Sunday, February 13, 2022

REVIEW: 'Inventing Anna' - Vivian Investigates New Claims About Anna's Willingness to Con People in 'Too Rich for Her Blood'

Netflix's Inventing Anna - Episode 1.08 "Too Rich for Her Blood"

Vivian digs into lingering questions after her article's publication, including Anna's formative years in Germany and her stay at L.A.'s Chateau Marmont.

"Too Rich for Her Blood" was written by Nicholas Nardini and directed by Tom Verica

The Anna Delvey story has gone viral. Memes have been born. People appreciate Vivian's article across the world. And yet, she worries that people aren't understanding the point of the story. Of course, she can't properly explain it either. It's something about class, society and gender. That's how she perceives it. And then, she fears that something is drastically missing. She worries once more that she has gotten everything wrong. She has the power and ability to ask for anything. That includes a trip to Germany to learn even more about Anna's life. She feels it is necessary to continue the story. It's just getting started. The article being published wasn't the end. A trial is still forthcoming as well. Vivian must be responsible by further reporting out the story. That quickly turns into obsession. It proves that Vivian has fallen victim to Anna's charms just like everyone else caught up in her orbit. She is skilled at luring people in. It continues to be astonishing and mysterious. Vivian approached this dynamic with skepticism. She was pulled in so many different directions. And now, she continues to sacrifice her life in order to devote her attention to the story. That's not healthy. Of course, it's all detailed in overwrought and melodramatic dialogue. That has been a constant of the season. It's extremely apparent here as Vivian grows more and more unhinged. She proclaims herself as now living out a Claire Danes fantasy. She has become a spy in Germany trying to get the truth before anyone else. It's life or death if she makes the wrong move. The stakes aren't that high. This story does have power. It's wielded over Vivian. She has surrendered herself to it. She must believe more is out there to uncover. She can't stop now. Anna always said this is how she has always been. Her parents confirm that fact. It takes awhile but Vivian accepts that too. This episode certainly plays with perception more than the previous ones do. It's all about the fantasy Vivian can create in her mind about the life Anna must have lived to turn out the way she did. But again, it was just a con meant to inspire greatness in the future. Anna found a mentality for how to approach life. She obsessed over it no matter how much trouble it actually produced for her.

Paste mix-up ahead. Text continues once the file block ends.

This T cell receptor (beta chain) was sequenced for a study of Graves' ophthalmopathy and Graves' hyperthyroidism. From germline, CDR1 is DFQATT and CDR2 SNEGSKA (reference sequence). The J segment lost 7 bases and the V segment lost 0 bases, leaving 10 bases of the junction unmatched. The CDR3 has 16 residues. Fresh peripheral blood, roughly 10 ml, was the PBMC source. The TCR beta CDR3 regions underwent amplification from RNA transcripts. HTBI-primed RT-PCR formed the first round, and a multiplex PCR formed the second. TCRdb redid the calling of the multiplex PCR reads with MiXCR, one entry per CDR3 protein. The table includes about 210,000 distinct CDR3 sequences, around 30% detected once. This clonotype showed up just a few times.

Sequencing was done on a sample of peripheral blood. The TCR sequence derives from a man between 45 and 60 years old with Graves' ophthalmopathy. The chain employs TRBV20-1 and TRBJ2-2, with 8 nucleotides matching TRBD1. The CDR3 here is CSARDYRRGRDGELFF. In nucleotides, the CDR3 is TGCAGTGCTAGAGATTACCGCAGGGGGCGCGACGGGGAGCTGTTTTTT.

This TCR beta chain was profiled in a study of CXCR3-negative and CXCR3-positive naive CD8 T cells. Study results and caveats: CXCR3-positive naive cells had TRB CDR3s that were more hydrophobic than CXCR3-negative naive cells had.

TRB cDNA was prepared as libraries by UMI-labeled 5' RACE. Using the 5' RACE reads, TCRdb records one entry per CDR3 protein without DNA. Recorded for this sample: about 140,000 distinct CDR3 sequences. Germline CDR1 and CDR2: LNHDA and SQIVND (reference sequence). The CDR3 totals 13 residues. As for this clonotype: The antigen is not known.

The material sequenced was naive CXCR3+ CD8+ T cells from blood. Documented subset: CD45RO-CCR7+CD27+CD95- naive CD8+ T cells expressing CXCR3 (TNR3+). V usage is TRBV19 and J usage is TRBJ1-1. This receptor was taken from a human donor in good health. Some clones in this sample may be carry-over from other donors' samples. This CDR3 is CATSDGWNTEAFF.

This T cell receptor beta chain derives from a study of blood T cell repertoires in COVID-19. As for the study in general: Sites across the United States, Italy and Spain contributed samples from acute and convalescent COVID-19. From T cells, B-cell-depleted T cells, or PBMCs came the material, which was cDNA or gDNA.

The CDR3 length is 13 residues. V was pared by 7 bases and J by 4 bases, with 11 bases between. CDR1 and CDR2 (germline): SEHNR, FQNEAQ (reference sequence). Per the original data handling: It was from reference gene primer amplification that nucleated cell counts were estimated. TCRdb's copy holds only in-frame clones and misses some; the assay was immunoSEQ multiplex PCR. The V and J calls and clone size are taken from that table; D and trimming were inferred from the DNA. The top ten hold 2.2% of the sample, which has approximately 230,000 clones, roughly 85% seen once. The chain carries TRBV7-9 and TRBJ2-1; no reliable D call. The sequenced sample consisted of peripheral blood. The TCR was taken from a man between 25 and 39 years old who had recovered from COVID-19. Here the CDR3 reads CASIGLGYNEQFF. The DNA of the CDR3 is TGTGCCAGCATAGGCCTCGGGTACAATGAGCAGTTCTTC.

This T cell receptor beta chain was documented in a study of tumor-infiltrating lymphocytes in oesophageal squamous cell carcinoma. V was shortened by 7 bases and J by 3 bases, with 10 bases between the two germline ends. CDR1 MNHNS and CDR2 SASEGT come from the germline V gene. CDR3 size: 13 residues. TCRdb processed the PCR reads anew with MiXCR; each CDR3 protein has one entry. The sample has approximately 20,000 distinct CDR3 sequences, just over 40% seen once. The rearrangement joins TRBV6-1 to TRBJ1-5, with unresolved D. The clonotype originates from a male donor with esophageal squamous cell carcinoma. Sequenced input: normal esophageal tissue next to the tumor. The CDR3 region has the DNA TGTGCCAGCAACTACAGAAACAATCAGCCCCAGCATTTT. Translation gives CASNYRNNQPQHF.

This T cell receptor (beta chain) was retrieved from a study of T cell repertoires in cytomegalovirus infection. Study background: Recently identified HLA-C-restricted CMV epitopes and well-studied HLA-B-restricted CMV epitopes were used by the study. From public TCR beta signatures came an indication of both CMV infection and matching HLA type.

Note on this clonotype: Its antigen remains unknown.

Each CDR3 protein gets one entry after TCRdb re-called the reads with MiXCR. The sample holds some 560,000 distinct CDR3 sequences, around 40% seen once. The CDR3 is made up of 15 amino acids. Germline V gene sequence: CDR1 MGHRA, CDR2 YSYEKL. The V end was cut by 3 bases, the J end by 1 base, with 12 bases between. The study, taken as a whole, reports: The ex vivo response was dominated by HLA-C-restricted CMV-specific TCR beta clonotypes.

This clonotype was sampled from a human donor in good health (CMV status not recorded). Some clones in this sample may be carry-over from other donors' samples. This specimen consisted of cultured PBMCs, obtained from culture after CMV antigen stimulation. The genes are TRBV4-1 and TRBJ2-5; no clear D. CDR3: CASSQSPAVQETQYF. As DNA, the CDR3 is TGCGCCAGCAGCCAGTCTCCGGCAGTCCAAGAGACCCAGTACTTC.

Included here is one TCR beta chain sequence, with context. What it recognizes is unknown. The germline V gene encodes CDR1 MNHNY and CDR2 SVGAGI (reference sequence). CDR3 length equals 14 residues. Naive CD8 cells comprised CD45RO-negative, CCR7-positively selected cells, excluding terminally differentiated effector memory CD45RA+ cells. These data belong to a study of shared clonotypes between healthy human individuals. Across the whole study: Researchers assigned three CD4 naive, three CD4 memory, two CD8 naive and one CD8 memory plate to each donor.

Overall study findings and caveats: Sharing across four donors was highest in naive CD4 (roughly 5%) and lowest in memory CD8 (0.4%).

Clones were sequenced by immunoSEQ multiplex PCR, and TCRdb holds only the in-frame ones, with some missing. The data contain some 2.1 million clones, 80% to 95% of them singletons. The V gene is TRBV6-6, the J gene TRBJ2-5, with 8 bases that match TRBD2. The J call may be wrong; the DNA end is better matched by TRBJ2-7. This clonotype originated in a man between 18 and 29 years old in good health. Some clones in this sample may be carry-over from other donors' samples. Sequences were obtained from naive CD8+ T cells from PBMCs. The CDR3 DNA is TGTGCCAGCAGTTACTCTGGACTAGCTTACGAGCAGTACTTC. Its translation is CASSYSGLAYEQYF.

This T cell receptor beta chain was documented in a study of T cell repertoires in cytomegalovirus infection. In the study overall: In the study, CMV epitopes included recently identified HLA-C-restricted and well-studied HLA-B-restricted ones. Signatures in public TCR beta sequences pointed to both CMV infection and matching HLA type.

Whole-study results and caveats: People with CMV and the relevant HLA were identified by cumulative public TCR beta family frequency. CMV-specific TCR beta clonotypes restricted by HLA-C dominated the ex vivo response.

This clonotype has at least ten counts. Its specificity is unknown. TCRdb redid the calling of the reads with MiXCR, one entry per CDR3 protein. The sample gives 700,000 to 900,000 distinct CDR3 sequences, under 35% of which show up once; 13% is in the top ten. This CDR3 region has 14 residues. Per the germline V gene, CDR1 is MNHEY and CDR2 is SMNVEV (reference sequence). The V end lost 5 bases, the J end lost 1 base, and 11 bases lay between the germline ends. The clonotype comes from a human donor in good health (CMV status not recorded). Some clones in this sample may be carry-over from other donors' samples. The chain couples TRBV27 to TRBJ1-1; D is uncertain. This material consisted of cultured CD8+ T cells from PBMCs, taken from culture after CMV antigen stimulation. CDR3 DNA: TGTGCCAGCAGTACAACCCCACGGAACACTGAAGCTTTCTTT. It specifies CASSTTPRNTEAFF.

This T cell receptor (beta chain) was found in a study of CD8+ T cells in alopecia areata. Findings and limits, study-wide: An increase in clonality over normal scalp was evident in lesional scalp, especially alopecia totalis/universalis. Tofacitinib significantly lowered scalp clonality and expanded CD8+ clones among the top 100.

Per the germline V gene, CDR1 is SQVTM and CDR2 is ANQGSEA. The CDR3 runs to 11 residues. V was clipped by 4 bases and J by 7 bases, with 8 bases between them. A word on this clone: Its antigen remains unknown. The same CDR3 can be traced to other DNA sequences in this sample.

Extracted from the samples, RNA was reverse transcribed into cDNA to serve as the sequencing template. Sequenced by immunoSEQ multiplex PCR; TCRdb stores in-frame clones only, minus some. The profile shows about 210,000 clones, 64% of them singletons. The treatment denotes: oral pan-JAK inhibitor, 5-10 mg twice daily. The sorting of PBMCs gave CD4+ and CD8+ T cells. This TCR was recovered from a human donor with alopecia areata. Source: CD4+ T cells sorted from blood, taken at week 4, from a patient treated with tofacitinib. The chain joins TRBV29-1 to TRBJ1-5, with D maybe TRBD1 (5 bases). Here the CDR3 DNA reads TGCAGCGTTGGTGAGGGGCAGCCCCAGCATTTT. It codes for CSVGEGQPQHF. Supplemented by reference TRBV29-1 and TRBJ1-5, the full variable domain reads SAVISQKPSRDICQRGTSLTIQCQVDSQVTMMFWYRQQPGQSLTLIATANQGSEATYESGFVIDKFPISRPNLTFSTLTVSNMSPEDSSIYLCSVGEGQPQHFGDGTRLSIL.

All of this is wrapped up in a suicide attempt as well. Even that has to be viewed skeptically though. It's just a way for Anna to continue cheating the system while securing a lavish life for herself. It's initially played as Anna being vulnerable for the first time. Her friendship with Neff may have been real to a certain extent. However, Anna never allowed herself to truly be seen. Instead, it was just about conveying the picture-perfect experience she was captivated by. She never wanted to be boring. The world had enough of that. She wanted to pursue something more. Achieving that proved to be too great for her to accomplish. Meanwhile, the backlog of bureaucracy meant there was no urgency to ensure she was held accountable quickly. It was only upon discovering that she defrauded banks and investors that she was prosecuted with any sense of severity. Rachel is the personal face. She is the one who brought the case to ADA McCaw. She sets up Anna to be arrested while at rehab. That's how she takes out her anger. Neff sees it as a betrayal. Rachel could only feel good about herself at the expense of others. That isn't the way a person should treat their friends. Neff still genuinely believes in this connection. She wasn't hurt as much as others were. Even then, the justice system only cares when the rich and powerful are embarrassed. When it comes to everyday people who were swindled by Anna, it's not that serious. Moreover, it's not too late for Anna to change things. Vivian wanted the subject of her story to decline a plea deal to give her time to build attention for the case. She achieved that goal. And now, she wants Anna to accept her role in the suffering of others. It's not healthy to continue living this way. She is young and capable of putting in the self-reflection necessary to be a genuine person. Anna laughs at the suggestion. She cuts down others to make herself feel good. That too has been a constant. She seems incapable of change. Her parents have given up on her. It's what they needed to do for their own sanity. The world may be better off without Anna Delvey. That sounds like a drastic statement. One that shouldn't be casually tossed around in an episode featuring potential suicide. Reinvention must occur. It can offer meaningful transformation. Nuance and humanity must be seen in the situation. Unfortunately, it's just a plot point meant to suggest further investment even though the smart thing would be to walk away from Anna and let her do whatever inspires her in prison during her sentence.